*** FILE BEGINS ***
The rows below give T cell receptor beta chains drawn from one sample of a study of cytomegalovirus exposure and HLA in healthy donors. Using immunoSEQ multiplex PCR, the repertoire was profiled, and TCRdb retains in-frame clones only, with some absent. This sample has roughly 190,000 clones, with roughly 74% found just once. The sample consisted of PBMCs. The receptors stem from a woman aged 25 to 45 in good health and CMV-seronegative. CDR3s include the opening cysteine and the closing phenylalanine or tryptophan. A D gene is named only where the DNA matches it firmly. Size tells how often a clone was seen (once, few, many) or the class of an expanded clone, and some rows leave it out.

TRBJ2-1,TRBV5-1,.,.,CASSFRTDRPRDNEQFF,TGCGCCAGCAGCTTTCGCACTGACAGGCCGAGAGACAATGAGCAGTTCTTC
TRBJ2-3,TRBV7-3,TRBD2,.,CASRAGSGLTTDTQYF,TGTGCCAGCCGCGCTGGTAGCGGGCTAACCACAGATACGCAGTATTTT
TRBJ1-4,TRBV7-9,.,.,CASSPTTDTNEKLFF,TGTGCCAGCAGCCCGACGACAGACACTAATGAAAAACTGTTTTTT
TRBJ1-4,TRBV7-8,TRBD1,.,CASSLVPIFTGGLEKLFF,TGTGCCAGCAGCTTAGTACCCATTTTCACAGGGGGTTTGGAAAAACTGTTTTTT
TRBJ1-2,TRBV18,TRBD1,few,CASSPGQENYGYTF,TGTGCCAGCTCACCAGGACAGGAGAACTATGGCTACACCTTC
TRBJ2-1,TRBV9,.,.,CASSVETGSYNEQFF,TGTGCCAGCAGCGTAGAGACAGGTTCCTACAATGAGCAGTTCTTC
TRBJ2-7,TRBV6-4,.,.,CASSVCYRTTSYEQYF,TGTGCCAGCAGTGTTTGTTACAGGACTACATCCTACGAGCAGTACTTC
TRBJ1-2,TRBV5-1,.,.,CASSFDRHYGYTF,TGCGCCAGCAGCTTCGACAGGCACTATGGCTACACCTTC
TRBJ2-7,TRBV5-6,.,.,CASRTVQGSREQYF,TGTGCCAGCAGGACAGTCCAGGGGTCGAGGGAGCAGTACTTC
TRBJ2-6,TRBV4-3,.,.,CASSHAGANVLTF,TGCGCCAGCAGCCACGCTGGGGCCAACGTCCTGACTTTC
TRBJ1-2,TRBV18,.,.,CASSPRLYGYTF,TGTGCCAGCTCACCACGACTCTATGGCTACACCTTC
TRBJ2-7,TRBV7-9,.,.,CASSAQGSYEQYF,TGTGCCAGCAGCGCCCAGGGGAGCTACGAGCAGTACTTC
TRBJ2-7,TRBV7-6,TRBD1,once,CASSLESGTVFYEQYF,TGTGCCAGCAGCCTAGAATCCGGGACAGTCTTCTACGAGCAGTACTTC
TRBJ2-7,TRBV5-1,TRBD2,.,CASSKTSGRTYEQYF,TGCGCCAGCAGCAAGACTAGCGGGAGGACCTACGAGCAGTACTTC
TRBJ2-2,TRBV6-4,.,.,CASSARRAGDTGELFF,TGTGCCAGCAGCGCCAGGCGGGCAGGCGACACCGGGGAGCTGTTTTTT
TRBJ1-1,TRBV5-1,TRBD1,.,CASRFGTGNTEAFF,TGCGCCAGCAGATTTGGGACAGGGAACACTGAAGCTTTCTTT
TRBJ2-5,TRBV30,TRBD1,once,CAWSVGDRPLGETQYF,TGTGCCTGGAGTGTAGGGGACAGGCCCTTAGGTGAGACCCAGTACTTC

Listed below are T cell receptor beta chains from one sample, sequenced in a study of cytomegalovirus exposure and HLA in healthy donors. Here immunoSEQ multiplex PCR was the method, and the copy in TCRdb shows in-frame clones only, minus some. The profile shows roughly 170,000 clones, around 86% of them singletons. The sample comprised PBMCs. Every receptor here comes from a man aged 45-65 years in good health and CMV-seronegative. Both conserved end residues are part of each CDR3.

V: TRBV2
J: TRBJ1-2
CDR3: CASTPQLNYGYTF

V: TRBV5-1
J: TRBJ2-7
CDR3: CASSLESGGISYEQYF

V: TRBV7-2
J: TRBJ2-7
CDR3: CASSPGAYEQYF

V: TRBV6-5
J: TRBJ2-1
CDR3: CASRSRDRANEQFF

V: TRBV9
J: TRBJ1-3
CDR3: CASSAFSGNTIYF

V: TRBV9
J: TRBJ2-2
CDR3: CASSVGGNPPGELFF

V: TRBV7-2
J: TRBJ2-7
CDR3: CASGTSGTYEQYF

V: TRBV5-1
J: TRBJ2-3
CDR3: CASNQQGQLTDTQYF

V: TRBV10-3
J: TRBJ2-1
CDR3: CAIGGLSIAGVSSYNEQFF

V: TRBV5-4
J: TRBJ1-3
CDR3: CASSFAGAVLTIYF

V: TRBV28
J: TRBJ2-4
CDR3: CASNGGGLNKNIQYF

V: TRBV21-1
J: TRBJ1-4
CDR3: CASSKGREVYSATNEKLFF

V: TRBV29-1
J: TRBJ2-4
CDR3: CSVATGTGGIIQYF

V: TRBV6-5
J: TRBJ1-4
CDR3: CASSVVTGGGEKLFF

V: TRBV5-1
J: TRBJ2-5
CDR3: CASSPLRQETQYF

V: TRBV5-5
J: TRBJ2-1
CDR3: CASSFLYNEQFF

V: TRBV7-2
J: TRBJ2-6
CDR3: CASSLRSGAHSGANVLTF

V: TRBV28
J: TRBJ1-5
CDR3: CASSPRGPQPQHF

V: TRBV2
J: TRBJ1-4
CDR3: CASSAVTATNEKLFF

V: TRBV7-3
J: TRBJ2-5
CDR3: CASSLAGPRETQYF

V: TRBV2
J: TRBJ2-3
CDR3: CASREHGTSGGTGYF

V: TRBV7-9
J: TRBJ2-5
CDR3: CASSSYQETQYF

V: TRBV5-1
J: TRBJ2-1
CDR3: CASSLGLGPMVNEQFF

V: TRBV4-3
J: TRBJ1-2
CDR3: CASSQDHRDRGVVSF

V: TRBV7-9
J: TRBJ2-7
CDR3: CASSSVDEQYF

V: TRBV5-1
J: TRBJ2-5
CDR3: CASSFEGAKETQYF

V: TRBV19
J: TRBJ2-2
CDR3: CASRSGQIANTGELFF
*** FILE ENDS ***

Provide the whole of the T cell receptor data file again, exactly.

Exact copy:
The rows below give T cell receptor beta chains drawn from one sample of a study of cytomegalovirus exposure and HLA in healthy donors. Using immunoSEQ multiplex PCR, the repertoire was profiled, and TCRdb retains in-frame clones only, with some absent. This sample has roughly 190,000 clones, with roughly 74% found just once. The sample consisted of PBMCs. The receptors stem from a woman aged 25 to 45 in good health and CMV-seronegative. CDR3s include the opening cysteine and the closing phenylalanine or tryptophan. A D gene is named only where the DNA matches it firmly. Size tells how often a clone was seen (once, few, many) or the class of an expanded clone, and some rows leave it out.

TRBJ2-1,TRBV5-1,.,.,CASSFRTDRPRDNEQFF,TGCGCCAGCAGCTTTCGCACTGACAGGCCGAGAGACAATGAGCAGTTCTTC
TRBJ2-3,TRBV7-3,TRBD2,.,CASRAGSGLTTDTQYF,TGTGCCAGCCGCGCTGGTAGCGGGCTAACCACAGATACGCAGTATTTT
TRBJ1-4,TRBV7-9,.,.,CASSPTTDTNEKLFF,TGTGCCAGCAGCCCGACGACAGACACTAATGAAAAACTGTTTTTT
TRBJ1-4,TRBV7-8,TRBD1,.,CASSLVPIFTGGLEKLFF,TGTGCCAGCAGCTTAGTACCCATTTTCACAGGGGGTTTGGAAAAACTGTTTTTT
TRBJ1-2,TRBV18,TRBD1,few,CASSPGQENYGYTF,TGTGCCAGCTCACCAGGACAGGAGAACTATGGCTACACCTTC
TRBJ2-1,TRBV9,.,.,CASSVETGSYNEQFF,TGTGCCAGCAGCGTAGAGACAGGTTCCTACAATGAGCAGTTCTTC
TRBJ2-7,TRBV6-4,.,.,CASSVCYRTTSYEQYF,TGTGCCAGCAGTGTTTGTTACAGGACTACATCCTACGAGCAGTACTTC
TRBJ1-2,TRBV5-1,.,.,CASSFDRHYGYTF,TGCGCCAGCAGCTTCGACAGGCACTATGGCTACACCTTC
TRBJ2-7,TRBV5-6,.,.,CASRTVQGSREQYF,TGTGCCAGCAGGACAGTCCAGGGGTCGAGGGAGCAGTACTTC
TRBJ2-6,TRBV4-3,.,.,CASSHAGANVLTF,TGCGCCAGCAGCCACGCTGGGGCCAACGTCCTGACTTTC
TRBJ1-2,TRBV18,.,.,CASSPRLYGYTF,TGTGCCAGCTCACCACGACTCTATGGCTACACCTTC
TRBJ2-7,TRBV7-9,.,.,CASSAQGSYEQYF,TGTGCCAGCAGCGCCCAGGGGAGCTACGAGCAGTACTTC
TRBJ2-7,TRBV7-6,TRBD1,once,CASSLESGTVFYEQYF,TGTGCCAGCAGCCTAGAATCCGGGACAGTCTTCTACGAGCAGTACTTC
TRBJ2-7,TRBV5-1,TRBD2,.,CASSKTSGRTYEQYF,TGCGCCAGCAGCAAGACTAGCGGGAGGACCTACGAGCAGTACTTC
TRBJ2-2,TRBV6-4,.,.,CASSARRAGDTGELFF,TGTGCCAGCAGCGCCAGGCGGGCAGGCGACACCGGGGAGCTGTTTTTT
TRBJ1-1,TRBV5-1,TRBD1,.,CASRFGTGNTEAFF,TGCGCCAGCAGATTTGGGACAGGGAACACTGAAGCTTTCTTT
TRBJ2-5,TRBV30,TRBD1,once,CAWSVGDRPLGETQYF,TGTGCCTGGAGTGTAGGGGACAGGCCCTTAGGTGAGACCCAGTACTTC

Listed below are T cell receptor beta chains from one sample, sequenced in a study of cytomegalovirus exposure and HLA in healthy donors. Here immunoSEQ multiplex PCR was the method, and the copy in TCRdb shows in-frame clones only, minus some. The profile shows roughly 170,000 clones, around 86% of them singletons. The sample comprised PBMCs. Every receptor here comes from a man aged 45-65 years in good health and CMV-seronegative. Both conserved end residues are part of each CDR3.

V: TRBV2
J: TRBJ1-2
CDR3: CASTPQLNYGYTF

V: TRBV5-1
J: TRBJ2-7
CDR3: CASSLESGGISYEQYF

V: TRBV7-2
J: TRBJ2-7
CDR3: CASSPGAYEQYF

V: TRBV6-5
J: TRBJ2-1
CDR3: CASRSRDRANEQFF

V: TRBV9
J: TRBJ1-3
CDR3: CASSAFSGNTIYF

V: TRBV9
J: TRBJ2-2
CDR3: CASSVGGNPPGELFF

V: TRBV7-2
J: TRBJ2-7
CDR3: CASGTSGTYEQYF

V: TRBV5-1
J: TRBJ2-3
CDR3: CASNQQGQLTDTQYF

V: TRBV10-3
J: TRBJ2-1
CDR3: CAIGGLSIAGVSSYNEQFF

V: TRBV5-4
J: TRBJ1-3
CDR3: CASSFAGAVLTIYF

V: TRBV28
J: TRBJ2-4
CDR3: CASNGGGLNKNIQYF

V: TRBV21-1
J: TRBJ1-4
CDR3: CASSKGREVYSATNEKLFF

V: TRBV29-1
J: TRBJ2-4
CDR3: CSVATGTGGIIQYF

V: TRBV6-5
J: TRBJ1-4
CDR3: CASSVVTGGGEKLFF

V: TRBV5-1
J: TRBJ2-5
CDR3: CASSPLRQETQYF

V: TRBV5-5
J: TRBJ2-1
CDR3: CASSFLYNEQFF

V: TRBV7-2
J: TRBJ2-6
CDR3: CASSLRSGAHSGANVLTF

V: TRBV28
J: TRBJ1-5
CDR3: CASSPRGPQPQHF

V: TRBV2
J: TRBJ1-4
CDR3: CASSAVTATNEKLFF

V: TRBV7-3
J: TRBJ2-5
CDR3: CASSLAGPRETQYF

V: TRBV2
J: TRBJ2-3
CDR3: CASREHGTSGGTGYF

V: TRBV7-9
J: TRBJ2-5
CDR3: CASSSYQETQYF

V: TRBV5-1
J: TRBJ2-1
CDR3: CASSLGLGPMVNEQFF

V: TRBV4-3
J: TRBJ1-2
CDR3: CASSQDHRDRGVVSF

V: TRBV7-9
J: TRBJ2-7
CDR3: CASSSVDEQYF

V: TRBV5-1
J: TRBJ2-5
CDR3: CASSFEGAKETQYF

V: TRBV19
J: TRBJ2-2
CDR3: CASRSGQIANTGELFF